Jim Hightower: Scamazon - the Online Retail Giant Is One Big Swindle
As you're doing your holiday shopping this season, think about this: While big brand names travel hither, thither and yon to play Milk the Taxpayer, Amazon is totally rewriting the rules of the taxpayer subsidies game, super-sizing its piles of public money without even having to go door to door.
In September, the $136-billion-a-year, multi-tentacled monopolist sparked a prairie fire of excitement among state and local economic development officials when it coyly announced its intention to build a second corporate headquarters in Someplace, North America.
CEO Jeff Bezos baited his location-subsidy trap with red meat, announcing that Amazon "expect[ed] to invest over $5 billion in construction and grow this second headquarters to include as many as 50,000 high-paying jobs."
Then Bezos & Co. made a bold move: They sat still and waited. Stretching corporate overreach to new lengths, the Amazonian royals bid public officials to approach the Seattle throne with all the jewels, bars of gold, frankincense, myrrh and any other tribute they could muster to show their worthiness for HQ2 (Amazon's name for the proposed co-headquarters). In one stroke, Amazon switched its corporate role from asker to askee and instantly pitted taxpayers, like you and me, across Mexico, Canada and the U.S. against each other in a no-limit bidding war.
Amazon then issued a seven-page directive listing some specific "incentives" that each supplicant should offer. First was a "business-friendly environment." Then, urging hopefuls to "think big" when offering freebies, the directive listed specific incentives that would be "Decision Drivers," including contributions of "land, site preparation, tax credits/exemptions, relocation grants, workforce grants, utility incentives/grants, and fee reductions."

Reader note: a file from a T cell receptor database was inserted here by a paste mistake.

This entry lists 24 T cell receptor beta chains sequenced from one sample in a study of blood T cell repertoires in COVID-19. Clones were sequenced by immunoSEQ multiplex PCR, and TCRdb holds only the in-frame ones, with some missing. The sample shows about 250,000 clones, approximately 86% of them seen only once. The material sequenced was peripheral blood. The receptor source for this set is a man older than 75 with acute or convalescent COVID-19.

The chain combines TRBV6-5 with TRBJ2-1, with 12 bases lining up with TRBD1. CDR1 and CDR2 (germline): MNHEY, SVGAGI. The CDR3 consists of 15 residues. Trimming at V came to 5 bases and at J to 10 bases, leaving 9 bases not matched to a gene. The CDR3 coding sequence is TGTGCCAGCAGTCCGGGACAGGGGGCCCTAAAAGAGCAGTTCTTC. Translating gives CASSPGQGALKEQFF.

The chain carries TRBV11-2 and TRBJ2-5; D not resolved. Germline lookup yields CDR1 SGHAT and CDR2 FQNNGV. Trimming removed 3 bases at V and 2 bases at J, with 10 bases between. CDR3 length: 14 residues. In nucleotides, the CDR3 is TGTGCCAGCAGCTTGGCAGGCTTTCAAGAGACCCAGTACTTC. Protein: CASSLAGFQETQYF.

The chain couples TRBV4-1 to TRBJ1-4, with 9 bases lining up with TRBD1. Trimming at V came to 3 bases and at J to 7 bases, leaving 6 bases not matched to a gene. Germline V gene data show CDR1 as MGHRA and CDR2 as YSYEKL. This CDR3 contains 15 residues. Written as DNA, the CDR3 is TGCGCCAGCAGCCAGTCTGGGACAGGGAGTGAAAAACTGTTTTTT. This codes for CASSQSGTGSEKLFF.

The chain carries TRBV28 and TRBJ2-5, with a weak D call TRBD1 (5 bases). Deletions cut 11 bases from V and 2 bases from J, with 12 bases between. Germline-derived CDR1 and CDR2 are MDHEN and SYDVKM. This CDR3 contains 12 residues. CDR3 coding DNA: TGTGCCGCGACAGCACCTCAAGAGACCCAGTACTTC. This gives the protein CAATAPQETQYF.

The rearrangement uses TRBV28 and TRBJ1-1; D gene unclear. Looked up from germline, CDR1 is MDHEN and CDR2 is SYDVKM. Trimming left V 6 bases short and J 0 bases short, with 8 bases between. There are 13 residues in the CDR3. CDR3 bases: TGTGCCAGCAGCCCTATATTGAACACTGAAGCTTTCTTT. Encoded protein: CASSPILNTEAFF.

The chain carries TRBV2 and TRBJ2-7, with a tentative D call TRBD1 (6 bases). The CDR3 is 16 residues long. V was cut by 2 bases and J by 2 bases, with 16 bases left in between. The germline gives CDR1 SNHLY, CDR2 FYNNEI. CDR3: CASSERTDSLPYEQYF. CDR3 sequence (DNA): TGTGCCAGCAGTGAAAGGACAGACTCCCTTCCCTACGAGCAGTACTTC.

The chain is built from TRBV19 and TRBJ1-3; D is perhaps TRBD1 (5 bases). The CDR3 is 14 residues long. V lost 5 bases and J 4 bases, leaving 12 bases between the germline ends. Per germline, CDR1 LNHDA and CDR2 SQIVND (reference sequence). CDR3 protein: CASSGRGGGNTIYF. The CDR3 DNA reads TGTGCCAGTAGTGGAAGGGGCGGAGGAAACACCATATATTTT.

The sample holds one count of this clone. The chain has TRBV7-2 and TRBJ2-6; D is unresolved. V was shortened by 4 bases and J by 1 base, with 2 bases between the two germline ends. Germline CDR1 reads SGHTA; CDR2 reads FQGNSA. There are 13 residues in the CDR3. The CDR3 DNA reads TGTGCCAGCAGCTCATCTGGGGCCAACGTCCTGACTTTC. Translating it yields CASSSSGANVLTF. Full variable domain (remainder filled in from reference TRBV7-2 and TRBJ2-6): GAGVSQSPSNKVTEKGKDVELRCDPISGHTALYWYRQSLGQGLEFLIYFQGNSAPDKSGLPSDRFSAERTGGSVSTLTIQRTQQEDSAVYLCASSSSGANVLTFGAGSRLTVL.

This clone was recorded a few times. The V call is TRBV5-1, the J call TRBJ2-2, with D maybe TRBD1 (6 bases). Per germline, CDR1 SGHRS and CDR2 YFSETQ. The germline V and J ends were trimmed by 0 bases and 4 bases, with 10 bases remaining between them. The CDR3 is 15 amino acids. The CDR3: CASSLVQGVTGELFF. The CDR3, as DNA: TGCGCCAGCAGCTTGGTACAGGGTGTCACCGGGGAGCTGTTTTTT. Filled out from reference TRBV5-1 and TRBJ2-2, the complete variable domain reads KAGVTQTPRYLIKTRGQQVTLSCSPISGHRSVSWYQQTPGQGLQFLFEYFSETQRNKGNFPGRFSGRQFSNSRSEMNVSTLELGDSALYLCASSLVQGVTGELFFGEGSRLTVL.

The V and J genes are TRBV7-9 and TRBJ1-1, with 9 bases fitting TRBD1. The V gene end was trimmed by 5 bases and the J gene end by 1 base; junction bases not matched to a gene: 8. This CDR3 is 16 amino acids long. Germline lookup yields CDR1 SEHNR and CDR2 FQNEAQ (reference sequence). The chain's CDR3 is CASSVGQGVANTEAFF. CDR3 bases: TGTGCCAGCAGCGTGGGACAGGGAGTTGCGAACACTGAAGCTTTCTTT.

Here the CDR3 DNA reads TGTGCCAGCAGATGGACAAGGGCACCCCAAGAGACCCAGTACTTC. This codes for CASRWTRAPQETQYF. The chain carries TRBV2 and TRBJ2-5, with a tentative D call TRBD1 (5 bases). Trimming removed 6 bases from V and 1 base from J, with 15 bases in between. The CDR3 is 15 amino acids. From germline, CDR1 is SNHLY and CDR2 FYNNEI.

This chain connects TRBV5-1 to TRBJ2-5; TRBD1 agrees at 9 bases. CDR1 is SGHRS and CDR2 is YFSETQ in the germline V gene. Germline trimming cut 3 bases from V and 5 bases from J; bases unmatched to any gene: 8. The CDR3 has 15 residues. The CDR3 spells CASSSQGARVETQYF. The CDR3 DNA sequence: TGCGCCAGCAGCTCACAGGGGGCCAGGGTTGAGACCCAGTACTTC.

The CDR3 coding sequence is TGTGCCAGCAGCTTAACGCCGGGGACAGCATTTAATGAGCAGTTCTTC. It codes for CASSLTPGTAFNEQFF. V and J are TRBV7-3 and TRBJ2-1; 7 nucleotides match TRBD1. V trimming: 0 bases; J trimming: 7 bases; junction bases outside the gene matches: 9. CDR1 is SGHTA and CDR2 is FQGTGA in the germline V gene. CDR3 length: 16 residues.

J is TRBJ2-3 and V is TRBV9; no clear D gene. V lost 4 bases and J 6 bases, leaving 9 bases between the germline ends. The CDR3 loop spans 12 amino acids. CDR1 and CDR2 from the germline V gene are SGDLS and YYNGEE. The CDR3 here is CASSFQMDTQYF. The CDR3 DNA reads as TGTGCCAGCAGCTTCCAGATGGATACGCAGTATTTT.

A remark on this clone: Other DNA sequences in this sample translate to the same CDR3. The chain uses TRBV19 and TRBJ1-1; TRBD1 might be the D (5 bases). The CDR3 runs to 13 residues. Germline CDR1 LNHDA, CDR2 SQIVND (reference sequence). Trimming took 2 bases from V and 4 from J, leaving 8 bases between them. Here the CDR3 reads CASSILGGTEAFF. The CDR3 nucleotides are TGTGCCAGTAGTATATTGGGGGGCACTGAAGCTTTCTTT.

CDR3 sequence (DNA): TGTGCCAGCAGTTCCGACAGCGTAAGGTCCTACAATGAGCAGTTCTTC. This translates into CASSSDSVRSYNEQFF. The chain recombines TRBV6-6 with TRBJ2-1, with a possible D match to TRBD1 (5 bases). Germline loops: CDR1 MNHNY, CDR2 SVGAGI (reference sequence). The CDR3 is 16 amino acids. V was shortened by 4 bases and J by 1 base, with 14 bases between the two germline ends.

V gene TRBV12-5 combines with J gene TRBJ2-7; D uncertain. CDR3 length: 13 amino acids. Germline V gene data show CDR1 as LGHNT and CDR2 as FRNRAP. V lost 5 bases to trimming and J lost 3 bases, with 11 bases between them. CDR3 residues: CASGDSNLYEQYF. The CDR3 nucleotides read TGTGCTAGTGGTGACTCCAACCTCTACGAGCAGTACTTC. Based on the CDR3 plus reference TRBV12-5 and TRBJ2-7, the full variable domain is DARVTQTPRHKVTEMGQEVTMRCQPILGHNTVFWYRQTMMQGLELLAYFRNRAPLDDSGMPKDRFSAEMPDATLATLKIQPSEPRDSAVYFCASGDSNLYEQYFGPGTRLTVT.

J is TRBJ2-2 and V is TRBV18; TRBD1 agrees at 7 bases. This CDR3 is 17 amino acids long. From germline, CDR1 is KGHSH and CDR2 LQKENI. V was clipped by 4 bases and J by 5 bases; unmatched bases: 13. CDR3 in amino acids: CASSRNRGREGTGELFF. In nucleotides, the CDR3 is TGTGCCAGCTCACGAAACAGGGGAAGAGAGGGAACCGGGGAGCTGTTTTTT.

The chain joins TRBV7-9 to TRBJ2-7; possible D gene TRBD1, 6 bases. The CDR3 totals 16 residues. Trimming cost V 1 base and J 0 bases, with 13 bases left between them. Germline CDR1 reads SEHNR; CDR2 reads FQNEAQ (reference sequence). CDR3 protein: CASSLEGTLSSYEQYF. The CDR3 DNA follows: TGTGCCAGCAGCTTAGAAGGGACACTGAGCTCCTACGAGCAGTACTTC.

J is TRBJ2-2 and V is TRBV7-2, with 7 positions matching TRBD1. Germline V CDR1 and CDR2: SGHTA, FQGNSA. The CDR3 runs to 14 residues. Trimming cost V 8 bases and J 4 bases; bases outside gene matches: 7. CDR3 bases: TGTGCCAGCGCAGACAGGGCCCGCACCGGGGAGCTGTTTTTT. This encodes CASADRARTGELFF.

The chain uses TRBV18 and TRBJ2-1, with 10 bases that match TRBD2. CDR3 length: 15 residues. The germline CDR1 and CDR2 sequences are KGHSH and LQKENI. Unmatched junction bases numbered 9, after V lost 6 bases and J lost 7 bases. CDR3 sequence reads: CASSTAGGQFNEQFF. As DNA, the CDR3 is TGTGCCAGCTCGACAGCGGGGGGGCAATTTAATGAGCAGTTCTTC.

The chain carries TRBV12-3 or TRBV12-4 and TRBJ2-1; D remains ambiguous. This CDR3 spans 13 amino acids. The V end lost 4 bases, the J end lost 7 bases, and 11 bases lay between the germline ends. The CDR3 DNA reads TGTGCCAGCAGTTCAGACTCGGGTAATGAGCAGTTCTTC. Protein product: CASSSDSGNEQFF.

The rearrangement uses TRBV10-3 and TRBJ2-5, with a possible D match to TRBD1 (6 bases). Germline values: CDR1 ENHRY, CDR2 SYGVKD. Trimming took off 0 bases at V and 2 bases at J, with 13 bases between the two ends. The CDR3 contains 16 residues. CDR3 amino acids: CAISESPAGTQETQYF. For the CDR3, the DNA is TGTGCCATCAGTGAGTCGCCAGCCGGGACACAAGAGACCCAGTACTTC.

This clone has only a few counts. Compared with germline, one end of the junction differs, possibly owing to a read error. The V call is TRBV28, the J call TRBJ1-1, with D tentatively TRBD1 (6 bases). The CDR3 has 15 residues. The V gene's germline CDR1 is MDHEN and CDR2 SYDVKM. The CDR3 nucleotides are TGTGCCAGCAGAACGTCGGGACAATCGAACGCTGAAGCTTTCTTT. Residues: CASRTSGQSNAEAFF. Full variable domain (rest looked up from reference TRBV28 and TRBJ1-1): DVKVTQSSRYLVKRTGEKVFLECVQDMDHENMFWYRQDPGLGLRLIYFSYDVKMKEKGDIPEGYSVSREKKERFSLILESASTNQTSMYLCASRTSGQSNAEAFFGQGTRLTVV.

Oh, and also a highly educated labor pool; an international airport with direct daily flights to key cities; quality of life where "our employees will enjoy living"; and most important, "elected officials eager and willing to work with the company."
Surely no self-respecting civic official would willingly play the sucker in such a demeaning, sell-out-the-public scam.
Ha! Officials from 238 cities, regions, and states have so far rushed to Bezos' corporate castle to grovel, dance, beg, and stage dog-and-pony spectacles in the perverse hope that Amazon might choose their taxpayers to rip off.
- Tucson showed its love by shipping Amazon's prickly CEO a 21-foot Saguaro cactus.
- New York City lit up the Empire State Building and other iconic landmarks in Amazon orange.
- Seattle, already a company town, pleaded with His Majesty Bezos to locate HQ2 adjacent to HQ1.
- Stonecrest, Georgia, voted to annex 35 acres to create a new city to be named—yes—Amazon.
All this for a tacky PR stunt with one purpose: To get the handful of actual contenders to jack up their offers. Amazon' data-driven, hard-nosed "economic development department," set up five years ago, will decide among the few locations it has already deemed most profitable.
Not every city jumped at the chance to dance with Jeff Bezos. The mayor and top county official of San Antonio, Texas, sent a "Dear Jeff" letter in October, politely but firmly rejecting his offer to let them stuff his pockets with their community's wealth. They rightly questioned the integrity of the bidding war process he initiated for choosing a second headquarters city: "It's hard to imagine that a forward-thinking company like Amazon hasn't already selected its preferred location," they wrote. Their missive then explained that while San Antonio can compete on its merits with any city, "giving away the farm isn't our style."
San Jose, California's mayor Sam Liccardo went a step farther. His city, he wrote in a Wall Street Journal op-ed, won't offer special incentives to Amazon or any giant corporation. Why? "Because they are a bad deal for taxpayers."
And Little Rock, Arkansas had the most creative "no" of all. Like a love affair breakup letter, it began with, "Hey Amazon, we need to talk." The city's human scale and non-hectic quality of urban life, it explained, "would be totally wrecked" by Amazon's demands and, "we can't sacrifice that for you. ...Amazon, you've got so much going for you, and you'll find what you're looking for. But it's just not us."